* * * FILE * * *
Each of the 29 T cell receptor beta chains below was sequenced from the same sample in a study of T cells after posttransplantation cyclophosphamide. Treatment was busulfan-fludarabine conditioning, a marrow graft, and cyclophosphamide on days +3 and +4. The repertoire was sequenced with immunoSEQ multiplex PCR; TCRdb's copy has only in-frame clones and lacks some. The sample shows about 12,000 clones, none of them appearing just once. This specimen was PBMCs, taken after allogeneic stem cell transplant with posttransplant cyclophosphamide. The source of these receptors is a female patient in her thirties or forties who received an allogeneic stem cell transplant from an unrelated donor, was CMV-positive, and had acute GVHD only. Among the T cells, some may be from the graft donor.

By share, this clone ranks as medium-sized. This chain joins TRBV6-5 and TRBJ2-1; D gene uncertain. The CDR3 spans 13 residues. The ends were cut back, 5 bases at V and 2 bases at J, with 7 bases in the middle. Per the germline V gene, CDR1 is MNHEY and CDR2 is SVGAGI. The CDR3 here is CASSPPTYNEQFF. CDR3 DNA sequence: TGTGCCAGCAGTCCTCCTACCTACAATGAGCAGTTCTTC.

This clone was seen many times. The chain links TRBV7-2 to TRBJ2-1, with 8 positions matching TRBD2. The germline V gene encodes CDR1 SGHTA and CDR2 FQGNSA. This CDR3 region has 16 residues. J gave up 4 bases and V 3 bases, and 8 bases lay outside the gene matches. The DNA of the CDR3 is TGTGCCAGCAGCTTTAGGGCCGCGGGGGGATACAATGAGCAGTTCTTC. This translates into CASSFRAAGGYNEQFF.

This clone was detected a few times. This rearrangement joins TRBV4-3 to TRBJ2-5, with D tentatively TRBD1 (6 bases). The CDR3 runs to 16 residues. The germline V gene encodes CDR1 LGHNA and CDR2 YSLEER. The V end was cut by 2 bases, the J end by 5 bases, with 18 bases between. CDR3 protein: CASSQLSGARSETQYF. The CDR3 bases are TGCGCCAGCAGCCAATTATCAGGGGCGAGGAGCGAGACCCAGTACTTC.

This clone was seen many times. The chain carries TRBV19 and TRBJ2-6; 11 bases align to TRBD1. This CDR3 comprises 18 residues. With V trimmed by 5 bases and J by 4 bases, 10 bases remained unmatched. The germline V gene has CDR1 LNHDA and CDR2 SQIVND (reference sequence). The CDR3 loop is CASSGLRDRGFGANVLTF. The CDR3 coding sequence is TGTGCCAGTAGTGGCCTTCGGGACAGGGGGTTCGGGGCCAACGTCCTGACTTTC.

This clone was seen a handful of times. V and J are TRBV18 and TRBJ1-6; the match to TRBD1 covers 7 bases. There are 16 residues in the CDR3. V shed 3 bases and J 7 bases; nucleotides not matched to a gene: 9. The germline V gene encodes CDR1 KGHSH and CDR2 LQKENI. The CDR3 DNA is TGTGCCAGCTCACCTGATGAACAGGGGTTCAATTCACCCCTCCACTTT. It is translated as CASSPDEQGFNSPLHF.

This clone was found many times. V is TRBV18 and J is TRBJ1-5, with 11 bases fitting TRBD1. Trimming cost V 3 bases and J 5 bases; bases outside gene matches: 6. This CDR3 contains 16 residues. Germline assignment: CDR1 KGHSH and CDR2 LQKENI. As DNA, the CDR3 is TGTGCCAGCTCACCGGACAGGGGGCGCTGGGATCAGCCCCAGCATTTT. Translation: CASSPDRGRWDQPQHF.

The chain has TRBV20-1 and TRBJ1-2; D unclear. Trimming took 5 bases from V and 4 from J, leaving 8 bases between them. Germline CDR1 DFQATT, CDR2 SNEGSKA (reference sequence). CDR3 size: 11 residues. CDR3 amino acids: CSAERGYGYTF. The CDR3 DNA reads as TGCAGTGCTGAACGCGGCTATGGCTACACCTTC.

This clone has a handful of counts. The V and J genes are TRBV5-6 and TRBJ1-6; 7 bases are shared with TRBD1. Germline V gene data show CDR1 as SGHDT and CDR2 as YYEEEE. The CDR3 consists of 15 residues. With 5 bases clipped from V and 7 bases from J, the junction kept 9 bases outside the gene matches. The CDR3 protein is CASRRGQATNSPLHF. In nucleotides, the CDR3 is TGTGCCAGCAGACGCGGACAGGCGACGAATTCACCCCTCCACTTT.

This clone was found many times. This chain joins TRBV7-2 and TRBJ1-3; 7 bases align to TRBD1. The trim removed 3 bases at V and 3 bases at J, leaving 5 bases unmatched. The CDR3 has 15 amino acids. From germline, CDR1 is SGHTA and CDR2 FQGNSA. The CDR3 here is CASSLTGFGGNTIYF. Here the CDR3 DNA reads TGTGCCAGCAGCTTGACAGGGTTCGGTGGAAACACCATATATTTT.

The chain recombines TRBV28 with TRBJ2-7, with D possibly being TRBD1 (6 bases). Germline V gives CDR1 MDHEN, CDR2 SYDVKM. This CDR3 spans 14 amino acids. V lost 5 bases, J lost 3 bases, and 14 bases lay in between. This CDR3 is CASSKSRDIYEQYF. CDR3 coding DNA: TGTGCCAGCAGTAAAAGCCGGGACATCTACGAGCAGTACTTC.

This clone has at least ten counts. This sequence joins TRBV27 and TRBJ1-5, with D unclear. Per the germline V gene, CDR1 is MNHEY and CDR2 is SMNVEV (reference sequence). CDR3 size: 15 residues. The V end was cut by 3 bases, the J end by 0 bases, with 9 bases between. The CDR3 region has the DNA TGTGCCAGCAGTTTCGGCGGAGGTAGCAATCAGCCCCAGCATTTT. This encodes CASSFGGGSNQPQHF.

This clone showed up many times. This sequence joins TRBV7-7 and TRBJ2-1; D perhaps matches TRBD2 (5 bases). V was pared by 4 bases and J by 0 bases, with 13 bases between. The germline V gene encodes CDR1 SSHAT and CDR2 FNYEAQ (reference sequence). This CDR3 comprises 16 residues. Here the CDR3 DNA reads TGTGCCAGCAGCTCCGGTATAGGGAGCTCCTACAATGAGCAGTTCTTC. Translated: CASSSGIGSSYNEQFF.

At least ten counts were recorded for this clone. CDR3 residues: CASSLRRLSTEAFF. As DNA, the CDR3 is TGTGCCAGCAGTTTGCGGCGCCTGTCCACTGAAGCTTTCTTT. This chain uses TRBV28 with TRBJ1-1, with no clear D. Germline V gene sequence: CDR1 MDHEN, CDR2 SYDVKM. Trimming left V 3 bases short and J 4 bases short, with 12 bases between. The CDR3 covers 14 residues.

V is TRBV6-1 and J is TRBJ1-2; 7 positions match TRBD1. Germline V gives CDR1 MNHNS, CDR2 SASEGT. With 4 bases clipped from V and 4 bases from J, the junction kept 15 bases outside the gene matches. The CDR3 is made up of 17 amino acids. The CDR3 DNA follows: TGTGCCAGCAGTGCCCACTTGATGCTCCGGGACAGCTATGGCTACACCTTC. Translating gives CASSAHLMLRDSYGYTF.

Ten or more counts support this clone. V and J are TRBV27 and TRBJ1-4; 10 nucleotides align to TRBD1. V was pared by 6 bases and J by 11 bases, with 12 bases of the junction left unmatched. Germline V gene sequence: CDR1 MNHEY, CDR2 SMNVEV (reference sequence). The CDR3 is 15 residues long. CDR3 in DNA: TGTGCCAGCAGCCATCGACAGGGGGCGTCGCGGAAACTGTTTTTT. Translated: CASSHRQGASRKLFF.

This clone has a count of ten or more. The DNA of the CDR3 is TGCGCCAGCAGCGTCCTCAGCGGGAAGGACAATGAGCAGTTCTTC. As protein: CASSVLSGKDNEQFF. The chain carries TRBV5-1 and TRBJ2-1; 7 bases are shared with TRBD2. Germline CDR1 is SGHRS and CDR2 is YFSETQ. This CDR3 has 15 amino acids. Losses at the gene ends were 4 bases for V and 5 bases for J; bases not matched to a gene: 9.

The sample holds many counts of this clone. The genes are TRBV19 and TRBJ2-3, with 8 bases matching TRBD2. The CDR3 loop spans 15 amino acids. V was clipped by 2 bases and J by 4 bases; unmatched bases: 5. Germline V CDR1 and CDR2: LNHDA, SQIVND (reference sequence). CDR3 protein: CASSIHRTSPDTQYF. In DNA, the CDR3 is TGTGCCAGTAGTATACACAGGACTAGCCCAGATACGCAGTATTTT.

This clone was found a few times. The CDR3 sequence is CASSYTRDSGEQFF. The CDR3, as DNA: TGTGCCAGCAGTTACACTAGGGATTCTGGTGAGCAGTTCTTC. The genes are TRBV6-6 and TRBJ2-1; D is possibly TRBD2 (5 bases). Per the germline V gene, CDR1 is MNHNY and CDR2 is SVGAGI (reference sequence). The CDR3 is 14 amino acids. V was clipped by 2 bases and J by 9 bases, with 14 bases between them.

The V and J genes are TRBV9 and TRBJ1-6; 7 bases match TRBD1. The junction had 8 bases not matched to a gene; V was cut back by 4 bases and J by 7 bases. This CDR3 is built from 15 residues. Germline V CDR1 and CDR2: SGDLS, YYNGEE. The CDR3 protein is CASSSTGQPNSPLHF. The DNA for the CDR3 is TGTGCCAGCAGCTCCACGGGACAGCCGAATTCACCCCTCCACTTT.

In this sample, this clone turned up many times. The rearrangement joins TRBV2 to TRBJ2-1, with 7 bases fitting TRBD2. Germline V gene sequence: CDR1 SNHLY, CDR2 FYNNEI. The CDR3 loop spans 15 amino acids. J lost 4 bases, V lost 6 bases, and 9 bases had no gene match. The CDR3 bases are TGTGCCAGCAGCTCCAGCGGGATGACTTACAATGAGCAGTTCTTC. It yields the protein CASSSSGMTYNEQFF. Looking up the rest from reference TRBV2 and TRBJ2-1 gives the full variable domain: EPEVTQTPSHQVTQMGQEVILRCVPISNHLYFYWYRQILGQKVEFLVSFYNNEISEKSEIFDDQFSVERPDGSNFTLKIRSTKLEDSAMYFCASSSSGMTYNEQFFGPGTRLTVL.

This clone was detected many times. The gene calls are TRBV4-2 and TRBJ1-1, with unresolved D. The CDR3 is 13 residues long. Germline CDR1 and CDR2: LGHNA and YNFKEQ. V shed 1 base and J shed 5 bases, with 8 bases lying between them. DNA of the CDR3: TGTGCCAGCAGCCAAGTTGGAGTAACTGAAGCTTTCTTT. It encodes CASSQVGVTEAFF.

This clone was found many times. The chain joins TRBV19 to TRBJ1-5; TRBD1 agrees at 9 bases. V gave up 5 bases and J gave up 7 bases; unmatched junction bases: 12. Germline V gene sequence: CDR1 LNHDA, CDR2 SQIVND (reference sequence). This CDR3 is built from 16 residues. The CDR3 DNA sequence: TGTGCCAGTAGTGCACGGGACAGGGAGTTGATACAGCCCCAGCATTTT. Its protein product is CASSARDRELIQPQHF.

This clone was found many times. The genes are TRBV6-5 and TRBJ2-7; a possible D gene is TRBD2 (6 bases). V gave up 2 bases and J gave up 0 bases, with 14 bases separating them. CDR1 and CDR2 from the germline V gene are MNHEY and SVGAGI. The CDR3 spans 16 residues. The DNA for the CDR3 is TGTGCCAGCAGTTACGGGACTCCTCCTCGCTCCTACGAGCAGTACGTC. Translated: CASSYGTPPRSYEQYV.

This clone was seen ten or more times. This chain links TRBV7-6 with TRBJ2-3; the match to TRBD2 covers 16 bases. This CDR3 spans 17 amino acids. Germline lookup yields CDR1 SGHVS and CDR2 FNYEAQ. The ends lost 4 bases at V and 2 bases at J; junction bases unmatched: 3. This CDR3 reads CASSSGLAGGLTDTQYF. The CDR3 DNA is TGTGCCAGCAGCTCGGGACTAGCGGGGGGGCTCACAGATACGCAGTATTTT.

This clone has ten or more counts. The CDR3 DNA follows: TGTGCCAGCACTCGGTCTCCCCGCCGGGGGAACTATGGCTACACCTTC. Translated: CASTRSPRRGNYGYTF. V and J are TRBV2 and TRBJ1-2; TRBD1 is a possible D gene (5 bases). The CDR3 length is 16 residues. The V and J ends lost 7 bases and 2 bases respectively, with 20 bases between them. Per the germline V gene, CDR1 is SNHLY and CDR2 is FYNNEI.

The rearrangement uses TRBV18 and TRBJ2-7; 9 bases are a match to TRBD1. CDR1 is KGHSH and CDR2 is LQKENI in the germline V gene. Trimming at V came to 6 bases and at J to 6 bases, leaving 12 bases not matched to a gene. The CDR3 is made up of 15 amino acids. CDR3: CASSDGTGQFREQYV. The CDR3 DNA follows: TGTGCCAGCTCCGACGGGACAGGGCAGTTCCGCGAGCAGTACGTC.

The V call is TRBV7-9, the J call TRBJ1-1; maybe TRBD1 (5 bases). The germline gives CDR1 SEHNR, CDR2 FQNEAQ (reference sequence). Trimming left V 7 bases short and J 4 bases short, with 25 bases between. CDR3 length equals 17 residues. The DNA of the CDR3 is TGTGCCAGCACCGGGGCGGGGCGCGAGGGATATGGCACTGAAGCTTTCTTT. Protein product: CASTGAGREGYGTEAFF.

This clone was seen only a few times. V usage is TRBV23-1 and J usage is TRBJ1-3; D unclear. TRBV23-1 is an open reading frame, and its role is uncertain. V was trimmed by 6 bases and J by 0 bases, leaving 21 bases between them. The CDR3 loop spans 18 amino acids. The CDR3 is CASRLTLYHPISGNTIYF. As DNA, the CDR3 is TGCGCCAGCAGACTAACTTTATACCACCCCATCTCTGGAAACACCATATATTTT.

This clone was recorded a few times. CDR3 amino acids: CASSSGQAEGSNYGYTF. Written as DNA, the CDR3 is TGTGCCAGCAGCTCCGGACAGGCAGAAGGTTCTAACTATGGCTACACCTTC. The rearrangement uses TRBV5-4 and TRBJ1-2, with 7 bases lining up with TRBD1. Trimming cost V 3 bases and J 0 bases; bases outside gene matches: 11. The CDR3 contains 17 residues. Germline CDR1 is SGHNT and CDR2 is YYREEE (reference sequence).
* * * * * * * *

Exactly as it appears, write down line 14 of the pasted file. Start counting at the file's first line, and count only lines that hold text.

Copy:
At least ten counts were recorded for this clone. CDR3 residues: CASSLRRLSTEAFF. As DNA, the CDR3 is TGTGCCAGCAGTTTGCGGCGCCTGTCCACTGAAGCTTTCTTT. This chain uses TRBV28 with TRBJ1-1, with no clear D. Germline V gene sequence: CDR1 MDHEN, CDR2 SYDVKM. Trimming left V 3 bases short and J 4 bases short, with 12 bases between. The CDR3 covers 14 residues.